Now that practically every manufacturer on the planet – including DJI, Fujifilm, Z Cam, Kinefinity, Canon, Sony, Panasonic, Nikon and Sigma – has adopted ProRes RAW, it appears exceedingly unlikely that the a7s II successor will shoot internal RAW. Zero percent chance in fact. Especially as even the FX9 requires a $3,800 upgrade and an external recorder to capture RAW video. Which is baffling, since Canon’s C200, which costs half as much as the Sony, shoots internal RAW. As of this writing, the only option for those requiring ProRes RAW internal is to purchase a DJI drone! hehe Many more cameras will be hopping on board the ProRes RAW bandwagon in the coming six months.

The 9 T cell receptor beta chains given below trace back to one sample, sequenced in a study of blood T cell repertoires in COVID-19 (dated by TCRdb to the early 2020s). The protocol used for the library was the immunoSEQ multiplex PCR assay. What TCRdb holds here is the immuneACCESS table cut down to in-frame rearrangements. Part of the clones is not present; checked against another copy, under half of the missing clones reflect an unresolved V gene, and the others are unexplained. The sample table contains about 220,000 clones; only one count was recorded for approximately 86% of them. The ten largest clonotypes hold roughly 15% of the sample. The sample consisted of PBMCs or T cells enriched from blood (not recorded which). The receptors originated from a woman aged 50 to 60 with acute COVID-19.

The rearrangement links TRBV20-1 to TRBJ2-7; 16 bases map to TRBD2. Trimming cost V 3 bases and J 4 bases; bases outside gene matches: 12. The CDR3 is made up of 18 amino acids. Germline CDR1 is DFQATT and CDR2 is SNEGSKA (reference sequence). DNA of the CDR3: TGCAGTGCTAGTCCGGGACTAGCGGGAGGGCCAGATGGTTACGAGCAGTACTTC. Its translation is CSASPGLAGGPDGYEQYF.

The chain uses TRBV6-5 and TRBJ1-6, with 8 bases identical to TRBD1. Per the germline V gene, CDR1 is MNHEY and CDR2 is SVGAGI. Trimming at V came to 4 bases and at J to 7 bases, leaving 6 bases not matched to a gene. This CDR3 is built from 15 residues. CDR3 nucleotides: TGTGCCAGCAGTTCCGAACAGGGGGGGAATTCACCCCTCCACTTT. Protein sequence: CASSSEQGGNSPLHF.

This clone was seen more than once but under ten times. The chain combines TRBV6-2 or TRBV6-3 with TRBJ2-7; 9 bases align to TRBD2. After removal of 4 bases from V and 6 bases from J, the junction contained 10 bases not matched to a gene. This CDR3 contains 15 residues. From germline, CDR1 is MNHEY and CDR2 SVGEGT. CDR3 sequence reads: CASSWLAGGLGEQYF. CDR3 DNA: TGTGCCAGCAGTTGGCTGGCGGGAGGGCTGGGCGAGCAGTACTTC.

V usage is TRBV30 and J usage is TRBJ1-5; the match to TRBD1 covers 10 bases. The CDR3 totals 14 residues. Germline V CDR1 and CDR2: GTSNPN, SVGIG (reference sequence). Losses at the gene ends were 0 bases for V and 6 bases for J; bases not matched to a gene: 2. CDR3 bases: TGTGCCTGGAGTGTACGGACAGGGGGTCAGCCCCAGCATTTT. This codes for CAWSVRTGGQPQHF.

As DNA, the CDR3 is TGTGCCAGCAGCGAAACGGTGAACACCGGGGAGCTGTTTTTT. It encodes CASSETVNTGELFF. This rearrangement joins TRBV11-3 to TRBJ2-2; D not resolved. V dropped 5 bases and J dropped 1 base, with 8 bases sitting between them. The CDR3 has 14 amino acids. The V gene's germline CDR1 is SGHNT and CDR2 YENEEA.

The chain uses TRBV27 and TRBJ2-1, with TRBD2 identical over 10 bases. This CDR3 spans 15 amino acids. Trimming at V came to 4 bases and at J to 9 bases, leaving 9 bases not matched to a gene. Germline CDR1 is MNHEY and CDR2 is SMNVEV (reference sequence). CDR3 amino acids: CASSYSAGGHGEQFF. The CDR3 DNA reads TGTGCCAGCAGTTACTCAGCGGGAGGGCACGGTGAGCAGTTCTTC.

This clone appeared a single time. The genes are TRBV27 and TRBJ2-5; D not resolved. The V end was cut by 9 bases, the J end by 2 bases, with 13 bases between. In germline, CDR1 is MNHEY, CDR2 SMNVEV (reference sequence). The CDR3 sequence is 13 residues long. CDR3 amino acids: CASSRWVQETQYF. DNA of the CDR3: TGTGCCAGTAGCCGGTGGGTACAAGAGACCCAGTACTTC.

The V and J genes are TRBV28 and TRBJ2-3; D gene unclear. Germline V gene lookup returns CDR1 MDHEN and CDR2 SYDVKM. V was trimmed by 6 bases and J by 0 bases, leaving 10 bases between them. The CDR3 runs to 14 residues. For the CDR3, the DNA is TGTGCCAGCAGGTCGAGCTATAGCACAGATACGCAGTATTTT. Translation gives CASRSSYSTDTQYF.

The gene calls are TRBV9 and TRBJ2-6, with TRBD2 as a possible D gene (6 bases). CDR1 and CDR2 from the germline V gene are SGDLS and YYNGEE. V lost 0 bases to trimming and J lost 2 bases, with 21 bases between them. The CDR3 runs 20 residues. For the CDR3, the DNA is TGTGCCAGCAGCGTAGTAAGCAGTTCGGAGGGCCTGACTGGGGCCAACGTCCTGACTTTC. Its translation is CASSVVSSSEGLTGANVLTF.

As ProRes RAW looks poised to vie with ProRes as one of the post-production industry’s most popular codecs, it is expected that Apple will at last unlock WB and ISO metadata in Final Cut Pro.

We do not want H.265, which must be transcoded to an edit-ready codec prior to grading. On the other hand, ProRes and ProRes RAW files may be seamlessly imported directly into Final Cut Pro and graded immediately on any machine without tedious transcoding. On the software side, Premiere Pro, Avid Media Composer, Edius and Final Cut Pro all support Apple’s latest codec.

2 thoughts on “Hopes Dashed

  1. Recording 4K & UHD ApplePro Res 10bits 4:2:2 directly in the camera would be already a very good point.
    I agree with you, H265 is impossible to edit (lumetri, etc) without proxys, even on a high end computer configuration.

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